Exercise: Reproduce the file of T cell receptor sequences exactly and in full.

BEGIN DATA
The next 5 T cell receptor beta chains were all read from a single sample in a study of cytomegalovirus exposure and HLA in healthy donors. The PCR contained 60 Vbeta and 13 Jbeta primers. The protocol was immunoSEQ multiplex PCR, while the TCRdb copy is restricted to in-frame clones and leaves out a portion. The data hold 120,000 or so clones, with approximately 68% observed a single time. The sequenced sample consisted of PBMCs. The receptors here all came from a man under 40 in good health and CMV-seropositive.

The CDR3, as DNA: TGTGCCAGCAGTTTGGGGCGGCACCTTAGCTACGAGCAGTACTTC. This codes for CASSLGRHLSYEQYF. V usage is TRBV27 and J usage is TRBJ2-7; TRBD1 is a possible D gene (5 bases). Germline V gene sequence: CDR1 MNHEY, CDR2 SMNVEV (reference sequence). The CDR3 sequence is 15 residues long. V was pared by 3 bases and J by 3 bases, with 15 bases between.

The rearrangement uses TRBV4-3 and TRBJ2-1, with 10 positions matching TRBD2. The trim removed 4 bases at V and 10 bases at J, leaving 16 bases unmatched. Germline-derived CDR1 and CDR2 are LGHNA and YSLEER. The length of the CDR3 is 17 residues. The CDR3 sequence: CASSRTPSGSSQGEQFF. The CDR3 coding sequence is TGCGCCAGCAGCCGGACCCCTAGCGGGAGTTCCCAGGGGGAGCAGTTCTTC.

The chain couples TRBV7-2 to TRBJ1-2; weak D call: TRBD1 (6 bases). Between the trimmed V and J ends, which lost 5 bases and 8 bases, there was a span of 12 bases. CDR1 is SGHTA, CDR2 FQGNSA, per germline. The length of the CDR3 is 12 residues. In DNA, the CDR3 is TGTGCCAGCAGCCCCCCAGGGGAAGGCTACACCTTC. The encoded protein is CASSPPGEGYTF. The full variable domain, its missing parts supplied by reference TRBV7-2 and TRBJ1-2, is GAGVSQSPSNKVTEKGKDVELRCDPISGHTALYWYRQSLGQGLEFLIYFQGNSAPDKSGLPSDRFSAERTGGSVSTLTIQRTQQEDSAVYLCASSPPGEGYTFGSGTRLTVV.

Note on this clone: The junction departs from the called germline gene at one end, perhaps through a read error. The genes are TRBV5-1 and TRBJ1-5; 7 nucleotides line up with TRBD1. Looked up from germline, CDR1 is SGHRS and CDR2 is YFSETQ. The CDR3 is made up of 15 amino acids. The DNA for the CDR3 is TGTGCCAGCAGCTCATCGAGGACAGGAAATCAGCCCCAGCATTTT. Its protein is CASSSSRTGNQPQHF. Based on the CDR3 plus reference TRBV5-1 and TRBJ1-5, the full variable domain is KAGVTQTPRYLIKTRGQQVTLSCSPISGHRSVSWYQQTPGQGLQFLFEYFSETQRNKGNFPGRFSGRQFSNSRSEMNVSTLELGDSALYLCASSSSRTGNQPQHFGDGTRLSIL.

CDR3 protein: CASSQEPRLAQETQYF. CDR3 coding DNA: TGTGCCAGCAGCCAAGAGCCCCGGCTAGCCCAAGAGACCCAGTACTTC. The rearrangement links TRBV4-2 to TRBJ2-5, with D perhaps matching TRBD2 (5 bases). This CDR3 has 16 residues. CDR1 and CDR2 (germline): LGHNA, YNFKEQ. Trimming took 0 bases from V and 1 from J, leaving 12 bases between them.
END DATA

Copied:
The next 5 T cell receptor beta chains were all read from a single sample in a study of cytomegalovirus exposure and HLA in healthy donors. The PCR contained 60 Vbeta and 13 Jbeta primers. The protocol was immunoSEQ multiplex PCR, while the TCRdb copy is restricted to in-frame clones and leaves out a portion. The data hold 120,000 or so clones, with approximately 68% observed a single time. The sequenced sample consisted of PBMCs. The receptors here all came from a man under 40 in good health and CMV-seropositive.

The CDR3, as DNA: TGTGCCAGCAGTTTGGGGCGGCACCTTAGCTACGAGCAGTACTTC. This codes for CASSLGRHLSYEQYF. V usage is TRBV27 and J usage is TRBJ2-7; TRBD1 is a possible D gene (5 bases). Germline V gene sequence: CDR1 MNHEY, CDR2 SMNVEV (reference sequence). The CDR3 sequence is 15 residues long. V was pared by 3 bases and J by 3 bases, with 15 bases between.

The rearrangement uses TRBV4-3 and TRBJ2-1, with 10 positions matching TRBD2. The trim removed 4 bases at V and 10 bases at J, leaving 16 bases unmatched. Germline-derived CDR1 and CDR2 are LGHNA and YSLEER. The length of the CDR3 is 17 residues. The CDR3 sequence: CASSRTPSGSSQGEQFF. The CDR3 coding sequence is TGCGCCAGCAGCCGGACCCCTAGCGGGAGTTCCCAGGGGGAGCAGTTCTTC.

The chain couples TRBV7-2 to TRBJ1-2; weak D call: TRBD1 (6 bases). Between the trimmed V and J ends, which lost 5 bases and 8 bases, there was a span of 12 bases. CDR1 is SGHTA, CDR2 FQGNSA, per germline. The length of the CDR3 is 12 residues. In DNA, the CDR3 is TGTGCCAGCAGCCCCCCAGGGGAAGGCTACACCTTC. The encoded protein is CASSPPGEGYTF. The full variable domain, its missing parts supplied by reference TRBV7-2 and TRBJ1-2, is GAGVSQSPSNKVTEKGKDVELRCDPISGHTALYWYRQSLGQGLEFLIYFQGNSAPDKSGLPSDRFSAERTGGSVSTLTIQRTQQEDSAVYLCASSPPGEGYTFGSGTRLTVV.

Note on this clone: The junction departs from the called germline gene at one end, perhaps through a read error. The genes are TRBV5-1 and TRBJ1-5; 7 nucleotides line up with TRBD1. Looked up from germline, CDR1 is SGHRS and CDR2 is YFSETQ. The CDR3 is made up of 15 amino acids. The DNA for the CDR3 is TGTGCCAGCAGCTCATCGAGGACAGGAAATCAGCCCCAGCATTTT. Its protein is CASSSSRTGNQPQHF. Based on the CDR3 plus reference TRBV5-1 and TRBJ1-5, the full variable domain is KAGVTQTPRYLIKTRGQQVTLSCSPISGHRSVSWYQQTPGQGLQFLFEYFSETQRNKGNFPGRFSGRQFSNSRSEMNVSTLELGDSALYLCASSSSRTGNQPQHFGDGTRLSIL.

CDR3 protein: CASSQEPRLAQETQYF. CDR3 coding DNA: TGTGCCAGCAGCCAAGAGCCCCGGCTAGCCCAAGAGACCCAGTACTTC. The rearrangement links TRBV4-2 to TRBJ2-5, with D perhaps matching TRBD2 (5 bases). This CDR3 has 16 residues. CDR1 and CDR2 (germline): LGHNA, YNFKEQ. Trimming took 0 bases from V and 1 from J, leaving 12 bases between them.